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Recent political, health, environmental, and economic disruptions are expected to lead to significant changes in current global value chain (GVC) trade arrangements. In this paper, we focus on Brazil as a potential new location for industrial plants and services activities in the context of a reshaping of the global value chains architecture. We explore hard data as well as qualitative information obtained through interviews with CEOs and managers of firms established in Brazil in several sectors. The results of the analysis suggest that the permanence of high trade costs faced by firms makes it very difficult to think of Brazil as an immediate option for the relocation of industrial segments of GVCs. However, the ongoing changes in the productive processes throughout the world, chiefly among them the transition to a low carbon economy and secondarily the huge technological changes led by digitization, offer a unique opportunity for the country. In particular, the country’s comparative advantages in natural resources and the clean energy matrix may position Brazil as a desired location for firms in search of a clean, secure, and affordable supply of energy. To benefit from these transitions, however, Brazil needs to put in place reforms and policy actions to remove some key obstacles. Some of these actions involve the energy sector, addressing the distortions in the regulatory framework and in the formation of energy tariffs and the overlapping of institutional functions. Finally, a key element of the policy agenda is the reduction of trade costs and the high level of protectionism still adopted in Brazil.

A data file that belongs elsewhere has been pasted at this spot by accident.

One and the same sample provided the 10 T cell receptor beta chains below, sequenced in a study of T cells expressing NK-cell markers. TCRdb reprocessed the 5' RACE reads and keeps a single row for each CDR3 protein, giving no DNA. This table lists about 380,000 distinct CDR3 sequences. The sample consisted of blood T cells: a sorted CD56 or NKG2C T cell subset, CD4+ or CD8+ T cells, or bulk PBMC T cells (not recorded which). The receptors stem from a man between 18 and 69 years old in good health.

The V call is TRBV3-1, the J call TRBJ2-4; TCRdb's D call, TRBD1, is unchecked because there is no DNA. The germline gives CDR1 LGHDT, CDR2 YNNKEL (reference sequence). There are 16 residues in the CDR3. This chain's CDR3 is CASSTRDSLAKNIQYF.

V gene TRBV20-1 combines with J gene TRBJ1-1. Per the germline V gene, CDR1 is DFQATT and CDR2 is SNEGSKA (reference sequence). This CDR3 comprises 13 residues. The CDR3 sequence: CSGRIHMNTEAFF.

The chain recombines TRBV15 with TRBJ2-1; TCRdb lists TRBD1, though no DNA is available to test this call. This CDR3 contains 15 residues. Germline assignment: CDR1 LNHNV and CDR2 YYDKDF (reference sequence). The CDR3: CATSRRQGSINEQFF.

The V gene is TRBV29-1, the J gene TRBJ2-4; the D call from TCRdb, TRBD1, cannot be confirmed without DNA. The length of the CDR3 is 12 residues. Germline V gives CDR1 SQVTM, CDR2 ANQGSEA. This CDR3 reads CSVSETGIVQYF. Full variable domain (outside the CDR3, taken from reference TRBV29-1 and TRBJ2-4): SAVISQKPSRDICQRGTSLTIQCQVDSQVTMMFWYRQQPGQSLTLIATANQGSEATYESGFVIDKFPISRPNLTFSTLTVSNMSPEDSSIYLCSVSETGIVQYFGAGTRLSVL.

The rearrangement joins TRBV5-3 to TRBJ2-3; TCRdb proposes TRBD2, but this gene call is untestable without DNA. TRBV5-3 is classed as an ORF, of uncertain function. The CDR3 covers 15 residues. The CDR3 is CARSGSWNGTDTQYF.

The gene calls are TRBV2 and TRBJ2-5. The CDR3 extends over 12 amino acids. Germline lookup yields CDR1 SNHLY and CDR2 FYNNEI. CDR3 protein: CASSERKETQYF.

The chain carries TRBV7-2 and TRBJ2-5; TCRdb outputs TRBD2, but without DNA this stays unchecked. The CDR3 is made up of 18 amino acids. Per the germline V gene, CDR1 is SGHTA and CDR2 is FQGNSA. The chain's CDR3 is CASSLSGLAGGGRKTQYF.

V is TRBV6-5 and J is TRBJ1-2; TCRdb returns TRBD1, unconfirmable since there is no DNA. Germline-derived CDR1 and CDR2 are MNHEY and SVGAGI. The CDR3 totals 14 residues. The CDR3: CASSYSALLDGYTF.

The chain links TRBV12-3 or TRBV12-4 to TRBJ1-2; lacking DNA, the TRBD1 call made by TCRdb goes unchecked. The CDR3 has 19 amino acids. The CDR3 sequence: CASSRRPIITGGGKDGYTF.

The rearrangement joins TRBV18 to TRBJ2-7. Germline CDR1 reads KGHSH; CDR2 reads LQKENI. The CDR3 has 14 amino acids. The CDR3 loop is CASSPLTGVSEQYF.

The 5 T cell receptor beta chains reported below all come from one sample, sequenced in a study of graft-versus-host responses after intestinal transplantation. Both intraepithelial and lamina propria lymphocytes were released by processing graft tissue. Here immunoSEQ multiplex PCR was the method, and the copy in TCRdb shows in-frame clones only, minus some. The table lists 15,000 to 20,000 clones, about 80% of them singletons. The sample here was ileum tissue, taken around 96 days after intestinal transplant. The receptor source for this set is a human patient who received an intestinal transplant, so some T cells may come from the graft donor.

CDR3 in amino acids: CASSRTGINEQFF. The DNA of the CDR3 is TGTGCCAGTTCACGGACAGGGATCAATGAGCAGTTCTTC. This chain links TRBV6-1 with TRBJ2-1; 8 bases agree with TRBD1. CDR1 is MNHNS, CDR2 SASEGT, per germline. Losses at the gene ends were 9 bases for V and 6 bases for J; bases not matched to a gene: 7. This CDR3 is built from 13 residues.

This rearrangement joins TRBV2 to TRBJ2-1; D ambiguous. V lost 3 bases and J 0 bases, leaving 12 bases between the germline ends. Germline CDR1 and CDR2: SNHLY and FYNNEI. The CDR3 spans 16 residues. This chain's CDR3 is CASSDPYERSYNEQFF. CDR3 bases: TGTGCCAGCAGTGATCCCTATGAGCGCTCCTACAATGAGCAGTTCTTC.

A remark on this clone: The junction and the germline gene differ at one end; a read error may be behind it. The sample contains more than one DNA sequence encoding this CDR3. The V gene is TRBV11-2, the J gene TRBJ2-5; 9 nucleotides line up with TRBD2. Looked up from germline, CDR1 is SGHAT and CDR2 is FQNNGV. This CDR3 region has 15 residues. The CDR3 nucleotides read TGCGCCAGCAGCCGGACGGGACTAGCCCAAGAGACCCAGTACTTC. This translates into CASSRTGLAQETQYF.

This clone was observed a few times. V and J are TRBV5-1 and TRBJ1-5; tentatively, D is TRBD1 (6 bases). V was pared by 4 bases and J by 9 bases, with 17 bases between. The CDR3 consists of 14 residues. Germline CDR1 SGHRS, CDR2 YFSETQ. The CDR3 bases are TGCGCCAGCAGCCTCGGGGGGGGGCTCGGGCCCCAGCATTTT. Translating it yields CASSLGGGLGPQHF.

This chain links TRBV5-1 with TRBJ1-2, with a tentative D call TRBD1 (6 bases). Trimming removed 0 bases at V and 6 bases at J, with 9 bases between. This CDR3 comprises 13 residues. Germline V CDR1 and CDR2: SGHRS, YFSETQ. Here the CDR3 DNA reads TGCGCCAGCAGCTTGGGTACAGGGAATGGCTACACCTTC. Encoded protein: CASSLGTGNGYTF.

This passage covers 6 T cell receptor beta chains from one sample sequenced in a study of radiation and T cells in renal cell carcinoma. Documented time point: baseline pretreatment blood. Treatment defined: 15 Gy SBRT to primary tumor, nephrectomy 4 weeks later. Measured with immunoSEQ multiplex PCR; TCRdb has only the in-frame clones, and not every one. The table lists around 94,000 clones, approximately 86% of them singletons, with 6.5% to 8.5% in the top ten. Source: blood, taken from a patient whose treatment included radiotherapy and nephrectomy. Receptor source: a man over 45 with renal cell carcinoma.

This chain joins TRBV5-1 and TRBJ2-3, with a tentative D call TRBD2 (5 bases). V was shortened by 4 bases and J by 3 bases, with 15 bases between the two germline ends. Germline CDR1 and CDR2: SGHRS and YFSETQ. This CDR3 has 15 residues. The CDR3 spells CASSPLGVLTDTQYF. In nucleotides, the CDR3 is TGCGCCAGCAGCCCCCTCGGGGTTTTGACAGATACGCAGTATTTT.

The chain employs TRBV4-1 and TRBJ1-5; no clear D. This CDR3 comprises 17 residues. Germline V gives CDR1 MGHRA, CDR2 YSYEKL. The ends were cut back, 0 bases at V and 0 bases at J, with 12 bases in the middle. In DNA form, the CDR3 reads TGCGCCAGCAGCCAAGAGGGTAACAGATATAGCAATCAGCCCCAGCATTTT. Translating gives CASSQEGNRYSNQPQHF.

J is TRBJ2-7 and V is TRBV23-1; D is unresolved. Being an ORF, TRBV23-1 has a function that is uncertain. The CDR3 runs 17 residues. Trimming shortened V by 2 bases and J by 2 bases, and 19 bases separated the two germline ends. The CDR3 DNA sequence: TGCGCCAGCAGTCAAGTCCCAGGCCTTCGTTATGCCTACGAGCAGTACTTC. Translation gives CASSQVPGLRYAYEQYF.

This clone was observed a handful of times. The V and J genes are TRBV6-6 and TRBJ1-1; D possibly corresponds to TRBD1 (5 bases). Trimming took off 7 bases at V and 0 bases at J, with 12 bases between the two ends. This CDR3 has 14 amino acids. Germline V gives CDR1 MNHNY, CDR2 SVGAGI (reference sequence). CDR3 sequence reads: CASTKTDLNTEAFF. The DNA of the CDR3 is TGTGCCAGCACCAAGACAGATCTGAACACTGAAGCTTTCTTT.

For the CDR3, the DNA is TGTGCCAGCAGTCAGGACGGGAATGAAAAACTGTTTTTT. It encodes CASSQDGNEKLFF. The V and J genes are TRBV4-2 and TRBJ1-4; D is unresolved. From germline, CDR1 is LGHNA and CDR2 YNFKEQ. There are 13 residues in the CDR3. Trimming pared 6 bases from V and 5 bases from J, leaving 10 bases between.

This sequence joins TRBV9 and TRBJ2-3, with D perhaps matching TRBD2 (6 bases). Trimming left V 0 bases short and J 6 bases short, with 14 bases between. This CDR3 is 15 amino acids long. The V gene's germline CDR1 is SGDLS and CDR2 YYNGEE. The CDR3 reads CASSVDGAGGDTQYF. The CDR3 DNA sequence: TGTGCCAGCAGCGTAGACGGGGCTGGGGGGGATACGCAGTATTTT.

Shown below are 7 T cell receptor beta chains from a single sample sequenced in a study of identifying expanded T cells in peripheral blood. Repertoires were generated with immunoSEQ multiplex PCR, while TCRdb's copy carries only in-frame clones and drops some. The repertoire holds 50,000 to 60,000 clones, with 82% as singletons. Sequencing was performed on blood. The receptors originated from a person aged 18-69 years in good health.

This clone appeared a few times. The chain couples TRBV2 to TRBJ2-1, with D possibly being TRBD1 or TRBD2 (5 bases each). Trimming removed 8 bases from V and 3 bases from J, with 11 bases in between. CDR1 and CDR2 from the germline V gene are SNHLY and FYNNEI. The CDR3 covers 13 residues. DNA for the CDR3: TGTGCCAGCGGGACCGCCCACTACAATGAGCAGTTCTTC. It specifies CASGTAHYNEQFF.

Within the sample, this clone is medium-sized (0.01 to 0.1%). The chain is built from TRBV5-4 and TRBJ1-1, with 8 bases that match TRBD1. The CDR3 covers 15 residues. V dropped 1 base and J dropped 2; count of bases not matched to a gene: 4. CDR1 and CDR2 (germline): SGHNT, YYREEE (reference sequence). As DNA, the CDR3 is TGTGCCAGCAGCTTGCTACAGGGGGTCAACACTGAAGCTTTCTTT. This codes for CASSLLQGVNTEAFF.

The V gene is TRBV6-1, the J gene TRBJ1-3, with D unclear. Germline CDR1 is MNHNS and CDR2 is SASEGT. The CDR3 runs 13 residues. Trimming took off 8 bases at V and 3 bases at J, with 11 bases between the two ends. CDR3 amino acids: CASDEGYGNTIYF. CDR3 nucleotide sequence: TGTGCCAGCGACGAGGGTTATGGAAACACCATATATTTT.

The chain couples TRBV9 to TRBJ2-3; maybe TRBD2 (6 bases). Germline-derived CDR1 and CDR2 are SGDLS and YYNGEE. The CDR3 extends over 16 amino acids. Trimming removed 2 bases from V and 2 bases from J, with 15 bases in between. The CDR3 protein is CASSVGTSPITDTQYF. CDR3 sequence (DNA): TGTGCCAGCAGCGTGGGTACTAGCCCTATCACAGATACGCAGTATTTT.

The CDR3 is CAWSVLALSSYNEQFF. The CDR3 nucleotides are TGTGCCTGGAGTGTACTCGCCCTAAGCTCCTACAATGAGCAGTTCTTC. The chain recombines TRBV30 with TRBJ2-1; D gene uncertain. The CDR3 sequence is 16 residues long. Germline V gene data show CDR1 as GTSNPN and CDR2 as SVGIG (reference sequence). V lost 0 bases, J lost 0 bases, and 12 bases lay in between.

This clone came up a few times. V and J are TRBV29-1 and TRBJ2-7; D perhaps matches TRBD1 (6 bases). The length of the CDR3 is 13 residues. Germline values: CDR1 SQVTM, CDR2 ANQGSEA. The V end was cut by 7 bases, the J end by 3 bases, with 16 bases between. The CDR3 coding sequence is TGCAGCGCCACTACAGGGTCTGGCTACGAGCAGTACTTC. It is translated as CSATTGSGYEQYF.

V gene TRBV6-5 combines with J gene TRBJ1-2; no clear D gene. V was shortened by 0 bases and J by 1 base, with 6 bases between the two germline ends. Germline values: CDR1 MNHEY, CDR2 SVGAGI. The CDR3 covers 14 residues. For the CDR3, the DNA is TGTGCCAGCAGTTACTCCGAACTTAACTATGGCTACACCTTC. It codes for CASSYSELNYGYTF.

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April 4, 2024

Reorganization of Global Value Chains: Are There Opportunities for Brazil?

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